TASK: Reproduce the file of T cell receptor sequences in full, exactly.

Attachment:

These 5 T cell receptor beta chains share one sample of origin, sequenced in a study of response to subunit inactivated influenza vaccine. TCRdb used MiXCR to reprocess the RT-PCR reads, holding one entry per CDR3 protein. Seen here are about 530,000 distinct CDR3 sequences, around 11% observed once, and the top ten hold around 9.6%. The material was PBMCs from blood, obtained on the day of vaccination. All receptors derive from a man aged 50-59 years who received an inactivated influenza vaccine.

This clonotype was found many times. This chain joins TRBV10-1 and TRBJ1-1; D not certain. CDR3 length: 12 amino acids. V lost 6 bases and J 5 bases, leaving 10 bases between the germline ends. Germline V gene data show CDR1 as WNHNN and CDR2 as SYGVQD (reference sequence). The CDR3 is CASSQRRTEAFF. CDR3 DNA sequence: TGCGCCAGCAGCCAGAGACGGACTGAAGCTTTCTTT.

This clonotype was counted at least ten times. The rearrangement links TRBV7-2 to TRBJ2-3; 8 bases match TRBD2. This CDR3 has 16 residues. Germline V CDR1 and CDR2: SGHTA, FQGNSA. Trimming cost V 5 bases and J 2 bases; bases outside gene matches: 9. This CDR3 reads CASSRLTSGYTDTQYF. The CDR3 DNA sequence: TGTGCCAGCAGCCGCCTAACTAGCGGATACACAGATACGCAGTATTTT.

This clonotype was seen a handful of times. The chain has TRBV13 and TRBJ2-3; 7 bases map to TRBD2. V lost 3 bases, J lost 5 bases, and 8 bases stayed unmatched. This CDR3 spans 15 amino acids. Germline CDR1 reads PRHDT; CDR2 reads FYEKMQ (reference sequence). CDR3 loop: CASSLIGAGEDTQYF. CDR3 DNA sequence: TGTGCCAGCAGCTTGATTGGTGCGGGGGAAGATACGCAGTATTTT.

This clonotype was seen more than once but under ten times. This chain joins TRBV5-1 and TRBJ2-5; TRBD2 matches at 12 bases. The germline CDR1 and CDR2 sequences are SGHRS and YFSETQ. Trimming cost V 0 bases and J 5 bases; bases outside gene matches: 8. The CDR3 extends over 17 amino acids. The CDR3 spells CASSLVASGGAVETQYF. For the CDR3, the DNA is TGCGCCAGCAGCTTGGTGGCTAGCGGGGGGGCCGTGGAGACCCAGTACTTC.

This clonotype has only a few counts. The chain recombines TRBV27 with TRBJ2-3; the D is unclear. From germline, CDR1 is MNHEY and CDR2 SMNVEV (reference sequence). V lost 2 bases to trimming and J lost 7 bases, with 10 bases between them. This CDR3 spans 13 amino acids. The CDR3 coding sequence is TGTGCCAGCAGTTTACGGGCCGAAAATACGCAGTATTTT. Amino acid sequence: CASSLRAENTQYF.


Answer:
These 5 T cell receptor beta chains share one sample of origin, sequenced in a study of response to subunit inactivated influenza vaccine. TCRdb used MiXCR to reprocess the RT-PCR reads, holding one entry per CDR3 protein. Seen here are about 530,000 distinct CDR3 sequences, around 11% observed once, and the top ten hold around 9.6%. The material was PBMCs from blood, obtained on the day of vaccination. All receptors derive from a man aged 50-59 years who received an inactivated influenza vaccine.

This clonotype was found many times. This chain joins TRBV10-1 and TRBJ1-1; D not certain. CDR3 length: 12 amino acids. V lost 6 bases and J 5 bases, leaving 10 bases between the germline ends. Germline V gene data show CDR1 as WNHNN and CDR2 as SYGVQD (reference sequence). The CDR3 is CASSQRRTEAFF. CDR3 DNA sequence: TGCGCCAGCAGCCAGAGACGGACTGAAGCTTTCTTT.

This clonotype was counted at least ten times. The rearrangement links TRBV7-2 to TRBJ2-3; 8 bases match TRBD2. This CDR3 has 16 residues. Germline V CDR1 and CDR2: SGHTA, FQGNSA. Trimming cost V 5 bases and J 2 bases; bases outside gene matches: 9. This CDR3 reads CASSRLTSGYTDTQYF. The CDR3 DNA sequence: TGTGCCAGCAGCCGCCTAACTAGCGGATACACAGATACGCAGTATTTT.

This clonotype was seen a handful of times. The chain has TRBV13 and TRBJ2-3; 7 bases map to TRBD2. V lost 3 bases, J lost 5 bases, and 8 bases stayed unmatched. This CDR3 spans 15 amino acids. Germline CDR1 reads PRHDT; CDR2 reads FYEKMQ (reference sequence). CDR3 loop: CASSLIGAGEDTQYF. CDR3 DNA sequence: TGTGCCAGCAGCTTGATTGGTGCGGGGGAAGATACGCAGTATTTT.

This clonotype was seen more than once but under ten times. This chain joins TRBV5-1 and TRBJ2-5; TRBD2 matches at 12 bases. The germline CDR1 and CDR2 sequences are SGHRS and YFSETQ. Trimming cost V 0 bases and J 5 bases; bases outside gene matches: 8. The CDR3 extends over 17 amino acids. The CDR3 spells CASSLVASGGAVETQYF. For the CDR3, the DNA is TGCGCCAGCAGCTTGGTGGCTAGCGGGGGGGCCGTGGAGACCCAGTACTTC.

This clonotype has only a few counts. The chain recombines TRBV27 with TRBJ2-3; the D is unclear. From germline, CDR1 is MNHEY and CDR2 SMNVEV (reference sequence). V lost 2 bases to trimming and J lost 7 bases, with 10 bases between them. This CDR3 spans 13 amino acids. The CDR3 coding sequence is TGTGCCAGCAGTTTACGGGCCGAAAATACGCAGTATTTT. Amino acid sequence: CASSLRAENTQYF.